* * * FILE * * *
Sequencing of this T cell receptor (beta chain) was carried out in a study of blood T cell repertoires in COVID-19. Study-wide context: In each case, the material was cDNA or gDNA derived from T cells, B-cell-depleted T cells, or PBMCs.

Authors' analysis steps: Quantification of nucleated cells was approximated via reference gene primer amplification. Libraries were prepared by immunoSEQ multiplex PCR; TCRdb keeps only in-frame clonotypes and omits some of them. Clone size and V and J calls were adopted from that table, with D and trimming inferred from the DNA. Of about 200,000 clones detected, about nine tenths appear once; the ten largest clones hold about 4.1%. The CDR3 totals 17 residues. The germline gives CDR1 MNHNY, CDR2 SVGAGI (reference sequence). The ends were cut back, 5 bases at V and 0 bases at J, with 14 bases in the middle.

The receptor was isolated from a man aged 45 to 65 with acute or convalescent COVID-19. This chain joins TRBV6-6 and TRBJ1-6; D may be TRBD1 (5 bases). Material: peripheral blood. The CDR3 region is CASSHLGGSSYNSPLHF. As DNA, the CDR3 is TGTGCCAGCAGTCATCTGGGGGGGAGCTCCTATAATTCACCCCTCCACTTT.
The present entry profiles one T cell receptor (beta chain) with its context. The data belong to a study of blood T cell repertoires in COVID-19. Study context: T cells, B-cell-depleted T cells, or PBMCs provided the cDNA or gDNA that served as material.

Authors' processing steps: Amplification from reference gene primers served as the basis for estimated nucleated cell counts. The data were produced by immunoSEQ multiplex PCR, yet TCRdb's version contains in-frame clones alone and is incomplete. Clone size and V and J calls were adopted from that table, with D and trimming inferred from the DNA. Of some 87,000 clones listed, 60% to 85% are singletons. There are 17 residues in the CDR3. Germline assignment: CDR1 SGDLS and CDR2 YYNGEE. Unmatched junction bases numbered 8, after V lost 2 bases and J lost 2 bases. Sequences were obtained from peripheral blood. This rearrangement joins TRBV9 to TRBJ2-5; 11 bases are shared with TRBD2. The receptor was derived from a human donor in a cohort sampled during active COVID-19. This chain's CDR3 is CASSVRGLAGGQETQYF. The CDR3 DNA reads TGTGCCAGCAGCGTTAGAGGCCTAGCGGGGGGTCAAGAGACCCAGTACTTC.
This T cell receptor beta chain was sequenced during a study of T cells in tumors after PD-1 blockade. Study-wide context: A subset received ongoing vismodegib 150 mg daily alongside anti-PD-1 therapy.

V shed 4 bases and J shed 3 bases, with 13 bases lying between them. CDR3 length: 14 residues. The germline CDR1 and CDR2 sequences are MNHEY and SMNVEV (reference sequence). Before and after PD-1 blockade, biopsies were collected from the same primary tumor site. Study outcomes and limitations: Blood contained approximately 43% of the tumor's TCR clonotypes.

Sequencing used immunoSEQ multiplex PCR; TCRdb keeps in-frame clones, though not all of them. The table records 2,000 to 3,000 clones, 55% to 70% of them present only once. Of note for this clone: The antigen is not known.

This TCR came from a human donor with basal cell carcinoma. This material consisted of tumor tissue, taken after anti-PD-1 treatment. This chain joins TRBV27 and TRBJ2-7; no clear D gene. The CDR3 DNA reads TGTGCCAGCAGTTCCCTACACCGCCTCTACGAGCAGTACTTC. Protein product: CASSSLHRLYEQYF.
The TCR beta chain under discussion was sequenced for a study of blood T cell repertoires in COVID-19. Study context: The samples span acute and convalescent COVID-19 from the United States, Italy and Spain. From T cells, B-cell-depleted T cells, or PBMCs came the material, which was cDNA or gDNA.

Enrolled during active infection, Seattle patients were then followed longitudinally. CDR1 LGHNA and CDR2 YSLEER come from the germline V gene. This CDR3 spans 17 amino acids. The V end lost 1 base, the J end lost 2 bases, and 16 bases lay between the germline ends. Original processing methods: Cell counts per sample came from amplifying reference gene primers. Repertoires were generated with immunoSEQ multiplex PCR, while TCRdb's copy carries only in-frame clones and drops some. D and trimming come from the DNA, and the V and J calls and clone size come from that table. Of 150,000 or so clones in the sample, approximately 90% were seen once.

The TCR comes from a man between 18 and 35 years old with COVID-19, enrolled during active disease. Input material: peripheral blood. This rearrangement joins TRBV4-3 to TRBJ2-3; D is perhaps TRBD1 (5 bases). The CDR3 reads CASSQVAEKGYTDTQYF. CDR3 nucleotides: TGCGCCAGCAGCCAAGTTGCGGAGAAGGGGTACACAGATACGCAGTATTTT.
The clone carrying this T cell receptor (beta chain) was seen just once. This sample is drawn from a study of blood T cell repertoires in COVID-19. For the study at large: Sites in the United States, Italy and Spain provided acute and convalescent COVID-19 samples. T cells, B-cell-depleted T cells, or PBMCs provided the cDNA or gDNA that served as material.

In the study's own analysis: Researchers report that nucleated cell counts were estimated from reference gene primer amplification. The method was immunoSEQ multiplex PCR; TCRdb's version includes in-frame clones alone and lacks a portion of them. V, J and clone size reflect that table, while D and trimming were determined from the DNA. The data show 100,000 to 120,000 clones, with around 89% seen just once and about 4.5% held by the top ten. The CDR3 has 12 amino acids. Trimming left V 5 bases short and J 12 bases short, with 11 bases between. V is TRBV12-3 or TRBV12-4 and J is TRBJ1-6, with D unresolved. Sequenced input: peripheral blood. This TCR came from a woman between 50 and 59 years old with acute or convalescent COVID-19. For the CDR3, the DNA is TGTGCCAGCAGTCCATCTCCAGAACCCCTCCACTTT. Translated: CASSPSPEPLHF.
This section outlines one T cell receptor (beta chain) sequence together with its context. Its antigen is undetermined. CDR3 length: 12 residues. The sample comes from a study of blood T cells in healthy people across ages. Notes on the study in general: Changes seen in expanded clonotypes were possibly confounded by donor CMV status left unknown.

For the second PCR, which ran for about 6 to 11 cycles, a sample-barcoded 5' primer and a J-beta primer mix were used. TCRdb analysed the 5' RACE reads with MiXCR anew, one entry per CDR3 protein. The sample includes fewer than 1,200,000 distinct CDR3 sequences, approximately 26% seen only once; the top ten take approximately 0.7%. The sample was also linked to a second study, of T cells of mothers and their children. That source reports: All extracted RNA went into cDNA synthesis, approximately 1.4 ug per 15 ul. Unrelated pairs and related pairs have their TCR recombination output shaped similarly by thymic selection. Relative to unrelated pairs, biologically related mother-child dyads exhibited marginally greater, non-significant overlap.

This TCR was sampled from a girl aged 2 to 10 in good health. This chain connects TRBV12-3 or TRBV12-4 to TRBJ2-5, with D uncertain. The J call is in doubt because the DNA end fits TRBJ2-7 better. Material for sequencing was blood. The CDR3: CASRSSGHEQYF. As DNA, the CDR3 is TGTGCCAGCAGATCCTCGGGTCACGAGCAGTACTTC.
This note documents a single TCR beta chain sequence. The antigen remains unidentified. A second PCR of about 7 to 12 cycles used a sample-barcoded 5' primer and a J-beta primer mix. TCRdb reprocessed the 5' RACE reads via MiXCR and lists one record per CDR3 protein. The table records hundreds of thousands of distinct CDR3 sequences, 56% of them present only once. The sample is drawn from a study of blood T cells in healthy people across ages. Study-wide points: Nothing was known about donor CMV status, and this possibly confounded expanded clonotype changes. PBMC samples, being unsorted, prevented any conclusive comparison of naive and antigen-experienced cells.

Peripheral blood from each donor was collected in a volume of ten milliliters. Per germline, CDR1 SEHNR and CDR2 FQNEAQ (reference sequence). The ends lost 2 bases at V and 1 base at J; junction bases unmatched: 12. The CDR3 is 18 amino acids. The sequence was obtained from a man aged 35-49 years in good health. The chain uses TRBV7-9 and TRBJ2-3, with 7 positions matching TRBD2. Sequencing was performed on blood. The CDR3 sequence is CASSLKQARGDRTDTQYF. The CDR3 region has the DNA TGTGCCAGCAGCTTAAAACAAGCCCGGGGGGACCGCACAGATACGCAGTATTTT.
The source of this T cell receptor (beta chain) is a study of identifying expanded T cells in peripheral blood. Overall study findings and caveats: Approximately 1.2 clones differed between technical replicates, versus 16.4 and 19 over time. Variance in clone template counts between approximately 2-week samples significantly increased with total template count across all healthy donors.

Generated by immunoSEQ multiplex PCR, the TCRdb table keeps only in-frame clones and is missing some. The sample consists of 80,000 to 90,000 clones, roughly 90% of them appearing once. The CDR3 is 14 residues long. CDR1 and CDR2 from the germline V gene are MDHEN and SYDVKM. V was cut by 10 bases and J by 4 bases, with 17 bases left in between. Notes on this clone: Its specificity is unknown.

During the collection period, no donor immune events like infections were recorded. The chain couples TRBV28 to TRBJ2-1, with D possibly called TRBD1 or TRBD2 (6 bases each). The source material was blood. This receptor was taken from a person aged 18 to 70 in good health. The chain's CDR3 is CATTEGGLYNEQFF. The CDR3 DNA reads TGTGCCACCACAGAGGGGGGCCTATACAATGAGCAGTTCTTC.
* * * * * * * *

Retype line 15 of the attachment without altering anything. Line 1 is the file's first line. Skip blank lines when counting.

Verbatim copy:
This section outlines one T cell receptor (beta chain) sequence together with its context. Its antigen is undetermined. CDR3 length: 12 residues. The sample comes from a study of blood T cells in healthy people across ages. Notes on the study in general: Changes seen in expanded clonotypes were possibly confounded by donor CMV status left unknown.